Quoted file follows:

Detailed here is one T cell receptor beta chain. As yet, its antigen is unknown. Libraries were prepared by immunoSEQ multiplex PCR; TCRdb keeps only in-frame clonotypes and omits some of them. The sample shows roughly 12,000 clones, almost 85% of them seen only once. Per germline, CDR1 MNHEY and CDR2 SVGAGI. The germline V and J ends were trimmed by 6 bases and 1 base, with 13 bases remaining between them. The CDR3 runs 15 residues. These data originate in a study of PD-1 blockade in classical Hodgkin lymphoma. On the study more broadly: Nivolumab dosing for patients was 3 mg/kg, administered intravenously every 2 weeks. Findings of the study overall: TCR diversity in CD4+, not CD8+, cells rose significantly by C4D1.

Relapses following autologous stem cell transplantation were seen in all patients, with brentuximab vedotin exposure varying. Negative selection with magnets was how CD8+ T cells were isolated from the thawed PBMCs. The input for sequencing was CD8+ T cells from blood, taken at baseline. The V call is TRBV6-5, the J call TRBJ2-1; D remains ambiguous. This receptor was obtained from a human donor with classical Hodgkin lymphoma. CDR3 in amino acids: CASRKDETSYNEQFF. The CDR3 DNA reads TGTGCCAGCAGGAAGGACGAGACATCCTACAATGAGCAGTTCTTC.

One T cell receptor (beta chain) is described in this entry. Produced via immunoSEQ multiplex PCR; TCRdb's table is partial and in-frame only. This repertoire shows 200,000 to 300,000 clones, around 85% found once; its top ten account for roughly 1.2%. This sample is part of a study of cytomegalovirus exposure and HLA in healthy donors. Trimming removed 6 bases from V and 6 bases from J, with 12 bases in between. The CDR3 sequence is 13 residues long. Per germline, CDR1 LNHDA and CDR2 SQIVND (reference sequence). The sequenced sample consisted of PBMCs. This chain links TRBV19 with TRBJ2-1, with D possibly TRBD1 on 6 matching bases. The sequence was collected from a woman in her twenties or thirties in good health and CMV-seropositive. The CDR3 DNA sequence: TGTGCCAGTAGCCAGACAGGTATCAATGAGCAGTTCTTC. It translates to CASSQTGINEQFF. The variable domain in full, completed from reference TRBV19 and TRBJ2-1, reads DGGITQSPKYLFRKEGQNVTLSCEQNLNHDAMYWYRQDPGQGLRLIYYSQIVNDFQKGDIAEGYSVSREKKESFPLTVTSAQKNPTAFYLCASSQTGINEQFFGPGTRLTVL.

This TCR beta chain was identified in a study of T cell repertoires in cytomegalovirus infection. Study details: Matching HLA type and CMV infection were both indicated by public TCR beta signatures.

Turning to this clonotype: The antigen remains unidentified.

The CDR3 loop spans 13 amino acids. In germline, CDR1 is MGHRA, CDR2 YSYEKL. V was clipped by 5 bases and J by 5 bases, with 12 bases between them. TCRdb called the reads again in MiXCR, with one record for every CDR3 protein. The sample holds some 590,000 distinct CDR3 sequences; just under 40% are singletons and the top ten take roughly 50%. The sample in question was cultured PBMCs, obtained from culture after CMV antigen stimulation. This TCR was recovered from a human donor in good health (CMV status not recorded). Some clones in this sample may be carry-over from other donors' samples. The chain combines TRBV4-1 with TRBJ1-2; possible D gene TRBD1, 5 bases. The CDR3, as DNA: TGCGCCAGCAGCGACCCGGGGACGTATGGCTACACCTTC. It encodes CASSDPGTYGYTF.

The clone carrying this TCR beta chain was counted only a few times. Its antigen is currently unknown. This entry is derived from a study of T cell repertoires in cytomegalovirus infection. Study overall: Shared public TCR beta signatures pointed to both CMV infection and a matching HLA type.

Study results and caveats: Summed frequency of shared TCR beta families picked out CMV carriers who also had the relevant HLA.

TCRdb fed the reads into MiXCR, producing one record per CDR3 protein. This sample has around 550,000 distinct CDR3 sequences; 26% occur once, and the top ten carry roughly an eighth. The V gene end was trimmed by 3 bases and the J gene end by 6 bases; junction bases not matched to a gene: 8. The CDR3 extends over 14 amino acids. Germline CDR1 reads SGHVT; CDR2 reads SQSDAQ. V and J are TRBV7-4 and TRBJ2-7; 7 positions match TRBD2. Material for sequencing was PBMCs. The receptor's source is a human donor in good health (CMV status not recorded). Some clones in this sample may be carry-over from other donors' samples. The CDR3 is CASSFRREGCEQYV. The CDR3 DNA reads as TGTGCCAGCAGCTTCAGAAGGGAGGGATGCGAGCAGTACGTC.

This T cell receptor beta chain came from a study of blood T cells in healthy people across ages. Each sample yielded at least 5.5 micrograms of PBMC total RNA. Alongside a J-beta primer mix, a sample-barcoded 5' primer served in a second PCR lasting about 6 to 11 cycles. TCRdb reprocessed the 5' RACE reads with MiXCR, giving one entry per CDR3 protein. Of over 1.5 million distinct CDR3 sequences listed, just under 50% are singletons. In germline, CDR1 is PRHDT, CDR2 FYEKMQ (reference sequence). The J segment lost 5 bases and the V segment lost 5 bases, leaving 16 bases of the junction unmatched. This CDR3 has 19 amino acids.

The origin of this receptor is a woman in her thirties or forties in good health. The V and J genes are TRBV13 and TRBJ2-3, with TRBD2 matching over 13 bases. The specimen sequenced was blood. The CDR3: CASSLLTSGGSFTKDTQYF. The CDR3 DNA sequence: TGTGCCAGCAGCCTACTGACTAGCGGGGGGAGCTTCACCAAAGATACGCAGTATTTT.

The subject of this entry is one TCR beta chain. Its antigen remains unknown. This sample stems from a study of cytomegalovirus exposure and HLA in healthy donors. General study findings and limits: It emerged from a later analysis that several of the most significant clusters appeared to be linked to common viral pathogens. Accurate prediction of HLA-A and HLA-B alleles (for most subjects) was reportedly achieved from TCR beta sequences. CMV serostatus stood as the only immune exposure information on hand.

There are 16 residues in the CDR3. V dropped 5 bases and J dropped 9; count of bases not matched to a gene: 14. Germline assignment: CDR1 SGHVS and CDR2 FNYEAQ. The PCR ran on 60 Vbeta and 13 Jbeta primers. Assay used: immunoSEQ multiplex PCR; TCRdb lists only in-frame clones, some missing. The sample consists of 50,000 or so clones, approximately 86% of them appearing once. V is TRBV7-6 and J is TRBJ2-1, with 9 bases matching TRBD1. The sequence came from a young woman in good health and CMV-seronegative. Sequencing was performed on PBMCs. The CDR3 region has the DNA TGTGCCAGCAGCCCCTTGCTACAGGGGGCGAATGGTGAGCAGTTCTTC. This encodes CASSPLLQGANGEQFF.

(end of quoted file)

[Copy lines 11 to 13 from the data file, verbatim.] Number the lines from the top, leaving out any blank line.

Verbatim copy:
The origin of this receptor is a woman in her thirties or forties in good health. The V and J genes are TRBV13 and TRBJ2-3, with TRBD2 matching over 13 bases. The specimen sequenced was blood. The CDR3: CASSLLTSGGSFTKDTQYF. The CDR3 DNA sequence: TGTGCCAGCAGCCTACTGACTAGCGGGGGGAGCTTCACCAAAGATACGCAGTATTTT.

The subject of this entry is one TCR beta chain. Its antigen remains unknown. This sample stems from a study of cytomegalovirus exposure and HLA in healthy donors. General study findings and limits: It emerged from a later analysis that several of the most significant clusters appeared to be linked to common viral pathogens. Accurate prediction of HLA-A and HLA-B alleles (for most subjects) was reportedly achieved from TCR beta sequences. CMV serostatus stood as the only immune exposure information on hand.

There are 16 residues in the CDR3. V dropped 5 bases and J dropped 9; count of bases not matched to a gene: 14. Germline assignment: CDR1 SGHVS and CDR2 FNYEAQ. The PCR ran on 60 Vbeta and 13 Jbeta primers. Assay used: immunoSEQ multiplex PCR; TCRdb lists only in-frame clones, some missing. The sample consists of 50,000 or so clones, approximately 86% of them appearing once. V is TRBV7-6 and J is TRBJ2-1, with 9 bases matching TRBD1. The sequence came from a young woman in good health and CMV-seronegative. Sequencing was performed on PBMCs. The CDR3 region has the DNA TGTGCCAGCAGCCCCTTGCTACAGGGGGCGAATGGTGAGCAGTTCTTC. This encodes CASSPLLQGANGEQFF.